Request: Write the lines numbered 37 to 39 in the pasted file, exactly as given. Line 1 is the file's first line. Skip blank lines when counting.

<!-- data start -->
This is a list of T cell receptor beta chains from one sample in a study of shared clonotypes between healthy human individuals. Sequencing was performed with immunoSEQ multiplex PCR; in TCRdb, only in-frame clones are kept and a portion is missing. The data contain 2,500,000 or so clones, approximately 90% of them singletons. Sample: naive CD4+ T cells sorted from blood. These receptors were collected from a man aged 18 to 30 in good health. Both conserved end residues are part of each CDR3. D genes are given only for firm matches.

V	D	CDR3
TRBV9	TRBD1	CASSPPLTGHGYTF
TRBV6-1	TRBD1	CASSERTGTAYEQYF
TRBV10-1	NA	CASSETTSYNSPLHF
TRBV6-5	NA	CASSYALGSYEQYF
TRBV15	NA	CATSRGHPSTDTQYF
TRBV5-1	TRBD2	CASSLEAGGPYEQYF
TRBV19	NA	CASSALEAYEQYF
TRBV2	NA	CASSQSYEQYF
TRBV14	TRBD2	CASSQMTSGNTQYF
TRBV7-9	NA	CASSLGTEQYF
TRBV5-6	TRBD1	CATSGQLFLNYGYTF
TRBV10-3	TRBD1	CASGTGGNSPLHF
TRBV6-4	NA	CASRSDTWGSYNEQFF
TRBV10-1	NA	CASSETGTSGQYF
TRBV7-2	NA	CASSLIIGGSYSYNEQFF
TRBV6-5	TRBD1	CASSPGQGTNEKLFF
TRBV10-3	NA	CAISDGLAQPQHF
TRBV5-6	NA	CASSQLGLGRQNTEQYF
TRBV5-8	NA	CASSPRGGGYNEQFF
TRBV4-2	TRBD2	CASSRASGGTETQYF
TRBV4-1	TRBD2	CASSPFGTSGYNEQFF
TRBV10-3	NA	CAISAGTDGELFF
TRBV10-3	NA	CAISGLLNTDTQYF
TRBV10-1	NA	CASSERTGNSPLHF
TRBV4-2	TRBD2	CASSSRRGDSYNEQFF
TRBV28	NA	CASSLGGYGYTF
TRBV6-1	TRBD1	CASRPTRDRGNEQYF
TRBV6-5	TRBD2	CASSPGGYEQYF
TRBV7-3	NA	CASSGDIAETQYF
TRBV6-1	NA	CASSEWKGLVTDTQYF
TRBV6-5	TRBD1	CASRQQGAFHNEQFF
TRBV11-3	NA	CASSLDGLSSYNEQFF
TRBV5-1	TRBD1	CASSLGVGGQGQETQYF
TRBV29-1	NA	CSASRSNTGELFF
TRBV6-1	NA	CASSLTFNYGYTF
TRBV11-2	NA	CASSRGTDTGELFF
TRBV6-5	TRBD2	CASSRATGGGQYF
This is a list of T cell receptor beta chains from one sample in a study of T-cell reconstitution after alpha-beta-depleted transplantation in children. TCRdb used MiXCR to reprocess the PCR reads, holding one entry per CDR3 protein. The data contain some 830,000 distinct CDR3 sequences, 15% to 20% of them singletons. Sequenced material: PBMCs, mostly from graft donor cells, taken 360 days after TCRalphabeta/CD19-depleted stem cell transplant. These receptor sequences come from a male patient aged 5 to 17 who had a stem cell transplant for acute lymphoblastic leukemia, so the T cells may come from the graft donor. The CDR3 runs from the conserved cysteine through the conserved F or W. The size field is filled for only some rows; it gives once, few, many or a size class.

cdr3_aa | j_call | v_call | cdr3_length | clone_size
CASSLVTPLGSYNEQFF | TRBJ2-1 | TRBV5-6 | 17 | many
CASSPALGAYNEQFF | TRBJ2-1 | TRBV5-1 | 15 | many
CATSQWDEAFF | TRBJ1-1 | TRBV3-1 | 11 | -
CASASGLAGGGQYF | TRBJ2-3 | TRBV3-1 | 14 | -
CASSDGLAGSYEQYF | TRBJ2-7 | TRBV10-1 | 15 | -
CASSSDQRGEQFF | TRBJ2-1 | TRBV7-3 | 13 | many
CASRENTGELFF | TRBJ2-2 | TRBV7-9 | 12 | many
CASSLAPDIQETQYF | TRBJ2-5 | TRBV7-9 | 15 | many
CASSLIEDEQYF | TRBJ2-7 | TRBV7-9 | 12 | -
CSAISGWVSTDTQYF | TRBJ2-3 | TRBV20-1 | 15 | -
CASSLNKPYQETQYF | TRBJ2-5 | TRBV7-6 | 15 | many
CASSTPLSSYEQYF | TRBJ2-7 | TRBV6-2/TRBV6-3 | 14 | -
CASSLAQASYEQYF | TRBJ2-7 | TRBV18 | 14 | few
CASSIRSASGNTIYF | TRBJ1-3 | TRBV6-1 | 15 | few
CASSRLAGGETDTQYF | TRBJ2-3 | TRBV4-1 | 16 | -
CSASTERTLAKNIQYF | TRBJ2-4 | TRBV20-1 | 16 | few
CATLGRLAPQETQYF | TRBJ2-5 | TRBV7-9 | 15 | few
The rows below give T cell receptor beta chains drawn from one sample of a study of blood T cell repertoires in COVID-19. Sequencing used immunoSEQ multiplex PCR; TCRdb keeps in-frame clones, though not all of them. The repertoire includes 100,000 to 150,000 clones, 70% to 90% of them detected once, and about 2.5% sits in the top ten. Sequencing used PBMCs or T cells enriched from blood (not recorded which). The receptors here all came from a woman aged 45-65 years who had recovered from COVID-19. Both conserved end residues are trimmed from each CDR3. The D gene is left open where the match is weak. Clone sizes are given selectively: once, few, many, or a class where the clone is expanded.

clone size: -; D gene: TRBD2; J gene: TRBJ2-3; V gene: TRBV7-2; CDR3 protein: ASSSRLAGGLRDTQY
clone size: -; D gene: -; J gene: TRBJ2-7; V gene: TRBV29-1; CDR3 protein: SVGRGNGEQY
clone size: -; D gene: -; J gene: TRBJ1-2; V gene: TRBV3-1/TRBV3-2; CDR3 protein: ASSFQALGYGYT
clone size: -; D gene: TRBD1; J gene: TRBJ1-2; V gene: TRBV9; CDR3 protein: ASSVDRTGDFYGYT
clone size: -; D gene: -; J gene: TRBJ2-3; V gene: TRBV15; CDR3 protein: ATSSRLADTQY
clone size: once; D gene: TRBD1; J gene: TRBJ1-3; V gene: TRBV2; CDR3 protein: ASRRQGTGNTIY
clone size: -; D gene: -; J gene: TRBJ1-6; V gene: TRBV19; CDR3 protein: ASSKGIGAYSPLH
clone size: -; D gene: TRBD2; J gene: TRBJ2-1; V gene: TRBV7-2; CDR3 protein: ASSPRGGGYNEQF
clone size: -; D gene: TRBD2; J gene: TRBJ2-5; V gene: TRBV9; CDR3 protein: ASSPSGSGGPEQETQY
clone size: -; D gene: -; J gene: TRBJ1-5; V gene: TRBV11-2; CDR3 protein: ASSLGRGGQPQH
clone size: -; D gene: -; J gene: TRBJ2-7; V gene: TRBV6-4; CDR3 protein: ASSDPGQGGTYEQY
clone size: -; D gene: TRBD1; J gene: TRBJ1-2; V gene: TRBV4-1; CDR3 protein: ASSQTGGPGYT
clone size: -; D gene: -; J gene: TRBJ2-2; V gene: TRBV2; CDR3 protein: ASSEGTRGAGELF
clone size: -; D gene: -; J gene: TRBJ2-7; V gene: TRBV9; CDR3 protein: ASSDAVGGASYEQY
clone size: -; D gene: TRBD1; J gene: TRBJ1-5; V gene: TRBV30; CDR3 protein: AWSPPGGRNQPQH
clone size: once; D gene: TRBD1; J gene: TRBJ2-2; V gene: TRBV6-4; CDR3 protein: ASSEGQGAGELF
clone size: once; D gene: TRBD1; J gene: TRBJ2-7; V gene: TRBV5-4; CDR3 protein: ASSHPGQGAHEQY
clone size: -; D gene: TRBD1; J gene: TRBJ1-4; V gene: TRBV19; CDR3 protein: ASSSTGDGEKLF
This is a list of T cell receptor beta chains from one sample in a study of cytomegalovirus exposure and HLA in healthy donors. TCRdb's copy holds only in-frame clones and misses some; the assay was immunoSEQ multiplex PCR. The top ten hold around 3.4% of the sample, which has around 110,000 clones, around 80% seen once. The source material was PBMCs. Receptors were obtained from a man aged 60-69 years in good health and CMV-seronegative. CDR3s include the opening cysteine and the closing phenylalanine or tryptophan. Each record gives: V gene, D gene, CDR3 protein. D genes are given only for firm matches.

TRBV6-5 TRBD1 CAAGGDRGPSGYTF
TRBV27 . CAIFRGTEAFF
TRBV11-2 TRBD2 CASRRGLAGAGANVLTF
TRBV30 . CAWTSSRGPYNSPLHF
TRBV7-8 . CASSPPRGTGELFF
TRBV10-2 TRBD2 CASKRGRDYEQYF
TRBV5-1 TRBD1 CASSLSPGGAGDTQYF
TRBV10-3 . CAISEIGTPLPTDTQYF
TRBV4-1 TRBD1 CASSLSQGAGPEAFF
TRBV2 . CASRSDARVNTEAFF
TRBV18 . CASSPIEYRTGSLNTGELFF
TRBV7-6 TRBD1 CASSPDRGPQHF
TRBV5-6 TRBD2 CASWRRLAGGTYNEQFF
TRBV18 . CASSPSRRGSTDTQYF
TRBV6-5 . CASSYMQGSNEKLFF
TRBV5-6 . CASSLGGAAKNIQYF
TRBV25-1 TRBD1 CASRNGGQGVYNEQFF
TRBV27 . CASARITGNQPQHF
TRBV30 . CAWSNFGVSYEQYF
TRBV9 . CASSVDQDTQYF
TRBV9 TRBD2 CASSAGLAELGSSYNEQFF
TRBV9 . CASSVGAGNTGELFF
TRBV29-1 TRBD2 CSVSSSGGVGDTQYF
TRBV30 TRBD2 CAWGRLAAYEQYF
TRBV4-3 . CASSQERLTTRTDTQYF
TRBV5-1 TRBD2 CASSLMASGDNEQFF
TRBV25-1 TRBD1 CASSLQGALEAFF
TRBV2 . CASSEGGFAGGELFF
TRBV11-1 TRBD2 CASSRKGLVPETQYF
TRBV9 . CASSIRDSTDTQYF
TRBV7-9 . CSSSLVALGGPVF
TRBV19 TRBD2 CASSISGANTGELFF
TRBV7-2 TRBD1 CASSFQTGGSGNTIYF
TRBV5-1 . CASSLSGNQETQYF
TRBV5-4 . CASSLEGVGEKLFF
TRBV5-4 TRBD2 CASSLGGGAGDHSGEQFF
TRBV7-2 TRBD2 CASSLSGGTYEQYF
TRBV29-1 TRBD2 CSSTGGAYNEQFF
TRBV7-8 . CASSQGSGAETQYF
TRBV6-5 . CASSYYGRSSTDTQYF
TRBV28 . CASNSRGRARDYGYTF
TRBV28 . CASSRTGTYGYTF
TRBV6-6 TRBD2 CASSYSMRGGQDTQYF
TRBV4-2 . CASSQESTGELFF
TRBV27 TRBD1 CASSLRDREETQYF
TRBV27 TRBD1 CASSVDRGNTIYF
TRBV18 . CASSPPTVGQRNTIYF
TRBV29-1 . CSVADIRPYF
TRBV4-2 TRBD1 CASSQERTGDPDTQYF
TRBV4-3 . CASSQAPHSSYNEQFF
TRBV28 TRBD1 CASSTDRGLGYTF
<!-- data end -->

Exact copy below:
TRBV6-1	NA	CASSLTFNYGYTF
TRBV11-2	NA	CASSRGTDTGELFF
TRBV6-5	TRBD2	CASSRATGGGQYF